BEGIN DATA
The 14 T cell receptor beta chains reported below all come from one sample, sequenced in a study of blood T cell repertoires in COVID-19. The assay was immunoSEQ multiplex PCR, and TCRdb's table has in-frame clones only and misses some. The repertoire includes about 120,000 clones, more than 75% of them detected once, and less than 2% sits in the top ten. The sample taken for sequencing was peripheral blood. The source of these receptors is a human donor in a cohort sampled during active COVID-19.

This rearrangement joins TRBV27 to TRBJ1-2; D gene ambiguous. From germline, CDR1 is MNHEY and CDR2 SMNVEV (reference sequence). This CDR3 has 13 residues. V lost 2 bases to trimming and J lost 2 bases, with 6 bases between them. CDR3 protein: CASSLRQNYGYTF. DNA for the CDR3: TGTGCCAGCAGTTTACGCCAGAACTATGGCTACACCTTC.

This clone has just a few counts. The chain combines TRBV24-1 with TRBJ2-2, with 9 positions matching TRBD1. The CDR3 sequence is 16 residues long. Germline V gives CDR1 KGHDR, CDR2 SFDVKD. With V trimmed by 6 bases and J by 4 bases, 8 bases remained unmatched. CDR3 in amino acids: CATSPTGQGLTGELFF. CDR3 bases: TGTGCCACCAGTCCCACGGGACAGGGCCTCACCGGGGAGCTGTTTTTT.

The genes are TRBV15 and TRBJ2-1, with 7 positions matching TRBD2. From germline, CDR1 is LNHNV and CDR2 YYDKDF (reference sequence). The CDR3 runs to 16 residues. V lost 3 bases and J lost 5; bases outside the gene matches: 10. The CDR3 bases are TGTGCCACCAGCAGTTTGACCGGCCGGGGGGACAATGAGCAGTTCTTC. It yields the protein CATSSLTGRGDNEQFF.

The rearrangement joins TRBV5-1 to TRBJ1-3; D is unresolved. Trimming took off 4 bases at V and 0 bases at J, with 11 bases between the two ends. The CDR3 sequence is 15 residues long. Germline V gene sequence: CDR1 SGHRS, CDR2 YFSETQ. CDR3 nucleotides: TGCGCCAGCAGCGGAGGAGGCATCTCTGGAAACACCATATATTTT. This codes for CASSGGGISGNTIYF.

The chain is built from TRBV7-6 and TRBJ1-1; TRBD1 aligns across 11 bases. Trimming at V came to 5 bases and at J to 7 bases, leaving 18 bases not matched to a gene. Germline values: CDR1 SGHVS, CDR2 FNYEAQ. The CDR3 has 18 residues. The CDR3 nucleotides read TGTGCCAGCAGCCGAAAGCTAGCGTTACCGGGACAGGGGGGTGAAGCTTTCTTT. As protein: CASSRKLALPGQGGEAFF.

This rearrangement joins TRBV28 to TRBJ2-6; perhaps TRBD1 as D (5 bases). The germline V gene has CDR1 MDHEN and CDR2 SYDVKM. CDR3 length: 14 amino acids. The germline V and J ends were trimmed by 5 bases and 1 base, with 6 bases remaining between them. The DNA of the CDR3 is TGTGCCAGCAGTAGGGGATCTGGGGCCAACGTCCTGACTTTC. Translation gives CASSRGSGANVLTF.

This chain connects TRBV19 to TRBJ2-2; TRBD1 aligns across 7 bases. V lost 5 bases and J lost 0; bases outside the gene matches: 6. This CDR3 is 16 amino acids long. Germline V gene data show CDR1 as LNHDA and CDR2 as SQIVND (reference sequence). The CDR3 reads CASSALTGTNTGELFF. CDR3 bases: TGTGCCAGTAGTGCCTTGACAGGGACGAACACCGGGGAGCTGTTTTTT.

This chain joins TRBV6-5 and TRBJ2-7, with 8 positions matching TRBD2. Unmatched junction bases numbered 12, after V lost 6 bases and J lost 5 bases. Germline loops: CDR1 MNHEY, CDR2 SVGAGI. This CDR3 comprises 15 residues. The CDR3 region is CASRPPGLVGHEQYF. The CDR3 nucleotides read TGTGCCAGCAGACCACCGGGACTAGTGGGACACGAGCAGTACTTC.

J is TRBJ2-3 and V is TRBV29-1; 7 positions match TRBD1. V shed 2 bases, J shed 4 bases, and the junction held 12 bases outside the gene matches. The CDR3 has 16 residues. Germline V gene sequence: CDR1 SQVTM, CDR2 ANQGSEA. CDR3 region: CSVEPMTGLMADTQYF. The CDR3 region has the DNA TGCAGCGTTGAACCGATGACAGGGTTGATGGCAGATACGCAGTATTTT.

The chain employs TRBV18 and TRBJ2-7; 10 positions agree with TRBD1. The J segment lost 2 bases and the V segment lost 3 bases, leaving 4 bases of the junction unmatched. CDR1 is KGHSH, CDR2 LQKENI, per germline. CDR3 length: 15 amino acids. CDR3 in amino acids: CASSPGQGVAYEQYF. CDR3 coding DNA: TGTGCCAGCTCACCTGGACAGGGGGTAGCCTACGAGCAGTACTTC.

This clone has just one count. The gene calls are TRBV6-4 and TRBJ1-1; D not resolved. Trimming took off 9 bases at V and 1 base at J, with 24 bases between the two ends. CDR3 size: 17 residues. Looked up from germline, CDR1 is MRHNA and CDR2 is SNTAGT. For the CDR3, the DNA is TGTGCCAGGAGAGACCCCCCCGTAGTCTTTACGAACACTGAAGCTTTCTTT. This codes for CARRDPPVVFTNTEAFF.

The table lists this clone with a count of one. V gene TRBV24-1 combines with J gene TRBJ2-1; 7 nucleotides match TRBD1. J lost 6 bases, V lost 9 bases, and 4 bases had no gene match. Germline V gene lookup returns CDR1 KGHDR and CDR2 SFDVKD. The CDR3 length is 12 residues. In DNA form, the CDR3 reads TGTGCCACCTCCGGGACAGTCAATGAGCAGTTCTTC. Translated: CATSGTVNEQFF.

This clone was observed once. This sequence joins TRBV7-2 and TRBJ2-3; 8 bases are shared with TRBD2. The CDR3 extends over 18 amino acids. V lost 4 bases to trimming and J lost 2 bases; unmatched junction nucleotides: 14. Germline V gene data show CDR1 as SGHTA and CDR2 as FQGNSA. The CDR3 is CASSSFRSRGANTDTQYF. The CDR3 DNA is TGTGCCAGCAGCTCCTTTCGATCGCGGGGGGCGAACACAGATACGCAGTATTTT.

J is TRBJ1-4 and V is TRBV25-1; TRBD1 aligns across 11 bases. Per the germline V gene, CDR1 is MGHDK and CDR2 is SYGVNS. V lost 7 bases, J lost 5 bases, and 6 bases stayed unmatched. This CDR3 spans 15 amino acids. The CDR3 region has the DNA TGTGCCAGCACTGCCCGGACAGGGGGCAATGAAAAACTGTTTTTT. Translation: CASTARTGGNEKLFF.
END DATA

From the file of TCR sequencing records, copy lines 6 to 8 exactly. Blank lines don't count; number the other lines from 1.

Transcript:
The chain is built from TRBV7-6 and TRBJ1-1; TRBD1 aligns across 11 bases. Trimming at V came to 5 bases and at J to 7 bases, leaving 18 bases not matched to a gene. Germline values: CDR1 SGHVS, CDR2 FNYEAQ. The CDR3 has 18 residues. The CDR3 nucleotides read TGTGCCAGCAGCCGAAAGCTAGCGTTACCGGGACAGGGGGGTGAAGCTTTCTTT. As protein: CASSRKLALPGQGGEAFF.

This rearrangement joins TRBV28 to TRBJ2-6; perhaps TRBD1 as D (5 bases). The germline V gene has CDR1 MDHEN and CDR2 SYDVKM. CDR3 length: 14 amino acids. The germline V and J ends were trimmed by 5 bases and 1 base, with 6 bases remaining between them. The DNA of the CDR3 is TGTGCCAGCAGTAGGGGATCTGGGGCCAACGTCCTGACTTTC. Translation gives CASSRGSGANVLTF.

This chain connects TRBV19 to TRBJ2-2; TRBD1 aligns across 7 bases. V lost 5 bases and J lost 0; bases outside the gene matches: 6. This CDR3 is 16 amino acids long. Germline V gene data show CDR1 as LNHDA and CDR2 as SQIVND (reference sequence). The CDR3 reads CASSALTGTNTGELFF. CDR3 bases: TGTGCCAGTAGTGCCTTGACAGGGACGAACACCGGGGAGCTGTTTTTT.